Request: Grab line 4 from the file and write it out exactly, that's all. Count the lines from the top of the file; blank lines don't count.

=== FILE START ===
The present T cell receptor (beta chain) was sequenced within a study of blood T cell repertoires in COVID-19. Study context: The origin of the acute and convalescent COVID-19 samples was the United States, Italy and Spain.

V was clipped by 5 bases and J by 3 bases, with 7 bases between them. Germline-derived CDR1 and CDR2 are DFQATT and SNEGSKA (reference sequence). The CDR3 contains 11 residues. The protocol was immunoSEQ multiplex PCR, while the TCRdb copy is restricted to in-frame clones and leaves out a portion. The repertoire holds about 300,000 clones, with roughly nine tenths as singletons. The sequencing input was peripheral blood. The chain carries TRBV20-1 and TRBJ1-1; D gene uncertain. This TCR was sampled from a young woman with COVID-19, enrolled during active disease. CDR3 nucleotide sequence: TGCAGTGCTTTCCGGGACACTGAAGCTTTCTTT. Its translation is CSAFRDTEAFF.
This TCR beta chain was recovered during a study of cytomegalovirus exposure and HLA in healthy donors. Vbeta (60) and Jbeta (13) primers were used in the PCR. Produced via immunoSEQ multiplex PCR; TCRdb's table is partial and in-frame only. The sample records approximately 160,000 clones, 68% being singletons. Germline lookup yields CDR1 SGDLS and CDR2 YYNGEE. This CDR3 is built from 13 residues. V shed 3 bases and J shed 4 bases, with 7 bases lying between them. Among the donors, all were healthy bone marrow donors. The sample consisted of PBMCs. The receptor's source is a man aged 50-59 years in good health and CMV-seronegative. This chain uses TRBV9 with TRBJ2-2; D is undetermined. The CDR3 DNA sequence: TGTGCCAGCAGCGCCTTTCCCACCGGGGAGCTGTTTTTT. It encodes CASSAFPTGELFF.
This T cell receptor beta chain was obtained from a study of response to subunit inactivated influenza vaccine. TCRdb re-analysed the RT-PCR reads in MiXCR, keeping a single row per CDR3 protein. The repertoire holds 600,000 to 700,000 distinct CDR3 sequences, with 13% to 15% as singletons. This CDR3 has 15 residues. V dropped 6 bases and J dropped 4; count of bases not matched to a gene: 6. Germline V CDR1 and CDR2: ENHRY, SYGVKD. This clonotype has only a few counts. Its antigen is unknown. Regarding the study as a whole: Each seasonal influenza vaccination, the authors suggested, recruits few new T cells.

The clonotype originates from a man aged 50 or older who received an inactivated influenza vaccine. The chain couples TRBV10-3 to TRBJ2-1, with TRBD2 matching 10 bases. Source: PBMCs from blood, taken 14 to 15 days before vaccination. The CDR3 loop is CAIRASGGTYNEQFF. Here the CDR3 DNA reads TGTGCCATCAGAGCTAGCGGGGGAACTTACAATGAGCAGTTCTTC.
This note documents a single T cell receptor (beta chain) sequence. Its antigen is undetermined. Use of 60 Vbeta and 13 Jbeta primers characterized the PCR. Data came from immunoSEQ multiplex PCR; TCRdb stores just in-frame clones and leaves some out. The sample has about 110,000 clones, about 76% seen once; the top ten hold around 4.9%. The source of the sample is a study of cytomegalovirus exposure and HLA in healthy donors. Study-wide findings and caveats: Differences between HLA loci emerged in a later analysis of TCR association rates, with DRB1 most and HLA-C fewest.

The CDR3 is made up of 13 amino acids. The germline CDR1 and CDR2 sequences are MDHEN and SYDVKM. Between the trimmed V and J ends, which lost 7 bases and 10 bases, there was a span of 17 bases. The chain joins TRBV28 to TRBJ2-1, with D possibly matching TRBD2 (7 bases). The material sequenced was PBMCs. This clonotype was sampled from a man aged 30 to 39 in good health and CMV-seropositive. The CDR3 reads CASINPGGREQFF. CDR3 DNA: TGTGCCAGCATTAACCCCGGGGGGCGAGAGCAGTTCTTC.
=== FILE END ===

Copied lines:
This T cell receptor beta chain was obtained from a study of response to subunit inactivated influenza vaccine. TCRdb re-analysed the RT-PCR reads in MiXCR, keeping a single row per CDR3 protein. The repertoire holds 600,000 to 700,000 distinct CDR3 sequences, with 13% to 15% as singletons. This CDR3 has 15 residues. V dropped 6 bases and J dropped 4; count of bases not matched to a gene: 6. Germline V CDR1 and CDR2: ENHRY, SYGVKD. This clonotype has only a few counts. Its antigen is unknown. Regarding the study as a whole: Each seasonal influenza vaccination, the authors suggested, recruits few new T cells.